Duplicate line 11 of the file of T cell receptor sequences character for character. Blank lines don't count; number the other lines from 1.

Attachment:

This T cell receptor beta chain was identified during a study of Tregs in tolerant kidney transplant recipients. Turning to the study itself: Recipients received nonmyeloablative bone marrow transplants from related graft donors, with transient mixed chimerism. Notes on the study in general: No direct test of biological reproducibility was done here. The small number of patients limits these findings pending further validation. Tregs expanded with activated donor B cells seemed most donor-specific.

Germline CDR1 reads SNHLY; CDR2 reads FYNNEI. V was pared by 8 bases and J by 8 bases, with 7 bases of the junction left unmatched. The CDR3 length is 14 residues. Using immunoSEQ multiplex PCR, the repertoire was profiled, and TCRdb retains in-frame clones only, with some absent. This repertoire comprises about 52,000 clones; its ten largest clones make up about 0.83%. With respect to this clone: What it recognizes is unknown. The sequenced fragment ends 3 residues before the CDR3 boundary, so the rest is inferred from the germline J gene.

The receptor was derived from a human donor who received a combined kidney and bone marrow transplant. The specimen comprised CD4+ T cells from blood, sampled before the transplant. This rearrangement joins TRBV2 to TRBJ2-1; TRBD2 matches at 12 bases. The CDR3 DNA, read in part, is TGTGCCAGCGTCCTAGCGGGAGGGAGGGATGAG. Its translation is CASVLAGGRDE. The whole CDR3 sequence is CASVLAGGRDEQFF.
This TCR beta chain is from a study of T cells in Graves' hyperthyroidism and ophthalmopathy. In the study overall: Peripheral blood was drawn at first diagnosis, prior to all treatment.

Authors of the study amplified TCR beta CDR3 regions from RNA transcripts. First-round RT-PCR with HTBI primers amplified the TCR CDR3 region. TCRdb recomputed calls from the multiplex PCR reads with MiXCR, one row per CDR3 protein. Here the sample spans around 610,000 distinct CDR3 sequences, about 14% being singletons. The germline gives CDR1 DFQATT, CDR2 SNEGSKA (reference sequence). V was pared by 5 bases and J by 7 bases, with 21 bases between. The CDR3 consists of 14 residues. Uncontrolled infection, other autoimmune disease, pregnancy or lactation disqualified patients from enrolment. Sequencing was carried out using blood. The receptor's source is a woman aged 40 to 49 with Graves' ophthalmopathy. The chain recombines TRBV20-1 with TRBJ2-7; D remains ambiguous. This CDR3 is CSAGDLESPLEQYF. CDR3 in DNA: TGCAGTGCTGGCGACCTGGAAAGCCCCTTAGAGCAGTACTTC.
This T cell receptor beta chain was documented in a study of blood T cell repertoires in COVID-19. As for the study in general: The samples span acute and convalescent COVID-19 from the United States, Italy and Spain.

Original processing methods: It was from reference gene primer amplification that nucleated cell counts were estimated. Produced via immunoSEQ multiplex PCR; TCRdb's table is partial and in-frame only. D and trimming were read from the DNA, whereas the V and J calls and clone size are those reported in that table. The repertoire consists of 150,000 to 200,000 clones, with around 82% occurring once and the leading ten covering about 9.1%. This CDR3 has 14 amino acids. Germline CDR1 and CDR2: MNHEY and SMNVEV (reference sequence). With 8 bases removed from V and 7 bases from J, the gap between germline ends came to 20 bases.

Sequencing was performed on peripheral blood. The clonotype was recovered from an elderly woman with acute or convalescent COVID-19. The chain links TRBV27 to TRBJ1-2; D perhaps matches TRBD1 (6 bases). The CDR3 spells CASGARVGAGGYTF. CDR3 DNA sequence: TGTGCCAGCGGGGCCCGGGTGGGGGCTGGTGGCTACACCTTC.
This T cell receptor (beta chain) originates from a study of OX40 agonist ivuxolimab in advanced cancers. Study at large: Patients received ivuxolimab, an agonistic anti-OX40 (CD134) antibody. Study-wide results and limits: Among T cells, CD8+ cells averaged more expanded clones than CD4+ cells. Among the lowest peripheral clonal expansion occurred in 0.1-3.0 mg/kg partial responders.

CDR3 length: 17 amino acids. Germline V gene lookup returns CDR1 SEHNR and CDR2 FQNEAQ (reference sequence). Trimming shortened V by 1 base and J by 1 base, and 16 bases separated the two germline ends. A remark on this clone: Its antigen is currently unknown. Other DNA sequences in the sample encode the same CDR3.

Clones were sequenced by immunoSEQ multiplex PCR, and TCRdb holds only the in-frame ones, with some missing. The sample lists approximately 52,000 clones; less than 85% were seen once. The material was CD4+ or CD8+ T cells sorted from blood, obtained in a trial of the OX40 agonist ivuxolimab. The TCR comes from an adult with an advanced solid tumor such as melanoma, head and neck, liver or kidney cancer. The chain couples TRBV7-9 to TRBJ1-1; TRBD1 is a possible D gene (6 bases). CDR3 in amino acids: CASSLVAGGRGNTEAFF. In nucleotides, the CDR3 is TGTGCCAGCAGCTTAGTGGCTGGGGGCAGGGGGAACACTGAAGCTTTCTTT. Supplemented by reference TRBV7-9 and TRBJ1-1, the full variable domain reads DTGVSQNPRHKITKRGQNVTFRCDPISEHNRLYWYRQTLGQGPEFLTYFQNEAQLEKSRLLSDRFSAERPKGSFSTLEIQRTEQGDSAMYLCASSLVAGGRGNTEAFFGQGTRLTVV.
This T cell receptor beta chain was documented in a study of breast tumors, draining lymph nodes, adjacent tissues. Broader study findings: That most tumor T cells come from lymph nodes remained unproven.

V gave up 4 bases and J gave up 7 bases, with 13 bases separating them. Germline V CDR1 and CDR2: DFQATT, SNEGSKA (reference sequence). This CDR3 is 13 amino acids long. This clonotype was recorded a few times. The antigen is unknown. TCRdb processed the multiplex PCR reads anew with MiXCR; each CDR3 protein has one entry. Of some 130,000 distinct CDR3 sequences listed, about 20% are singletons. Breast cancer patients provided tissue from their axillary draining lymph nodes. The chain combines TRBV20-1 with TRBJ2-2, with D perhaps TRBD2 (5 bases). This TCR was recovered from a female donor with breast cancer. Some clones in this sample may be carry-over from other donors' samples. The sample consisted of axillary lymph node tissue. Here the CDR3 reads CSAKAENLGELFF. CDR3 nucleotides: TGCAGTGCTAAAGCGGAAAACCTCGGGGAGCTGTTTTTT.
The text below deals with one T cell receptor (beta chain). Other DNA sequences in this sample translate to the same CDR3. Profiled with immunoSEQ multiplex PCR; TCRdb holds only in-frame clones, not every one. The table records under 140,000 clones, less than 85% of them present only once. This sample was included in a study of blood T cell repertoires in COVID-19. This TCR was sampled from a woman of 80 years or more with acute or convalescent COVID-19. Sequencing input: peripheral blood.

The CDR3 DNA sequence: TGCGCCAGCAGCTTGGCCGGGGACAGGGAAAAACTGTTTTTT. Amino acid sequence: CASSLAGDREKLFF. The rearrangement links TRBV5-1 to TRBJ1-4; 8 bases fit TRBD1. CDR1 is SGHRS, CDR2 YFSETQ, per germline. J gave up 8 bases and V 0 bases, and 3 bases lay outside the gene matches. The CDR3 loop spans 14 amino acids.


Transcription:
Clones were sequenced by immunoSEQ multiplex PCR, and TCRdb holds only the in-frame ones, with some missing. The sample lists approximately 52,000 clones; less than 85% were seen once. The material was CD4+ or CD8+ T cells sorted from blood, obtained in a trial of the OX40 agonist ivuxolimab. The TCR comes from an adult with an advanced solid tumor such as melanoma, head and neck, liver or kidney cancer. The chain couples TRBV7-9 to TRBJ1-1; TRBD1 is a possible D gene (6 bases). CDR3 in amino acids: CASSLVAGGRGNTEAFF. In nucleotides, the CDR3 is TGTGCCAGCAGCTTAGTGGCTGGGGGCAGGGGGAACACTGAAGCTTTCTTT. Supplemented by reference TRBV7-9 and TRBJ1-1, the full variable domain reads DTGVSQNPRHKITKRGQNVTFRCDPISEHNRLYWYRQTLGQGPEFLTYFQNEAQLEKSRLLSDRFSAERPKGSFSTLEIQRTEQGDSAMYLCASSLVAGGRGNTEAFFGQGTRLTVV.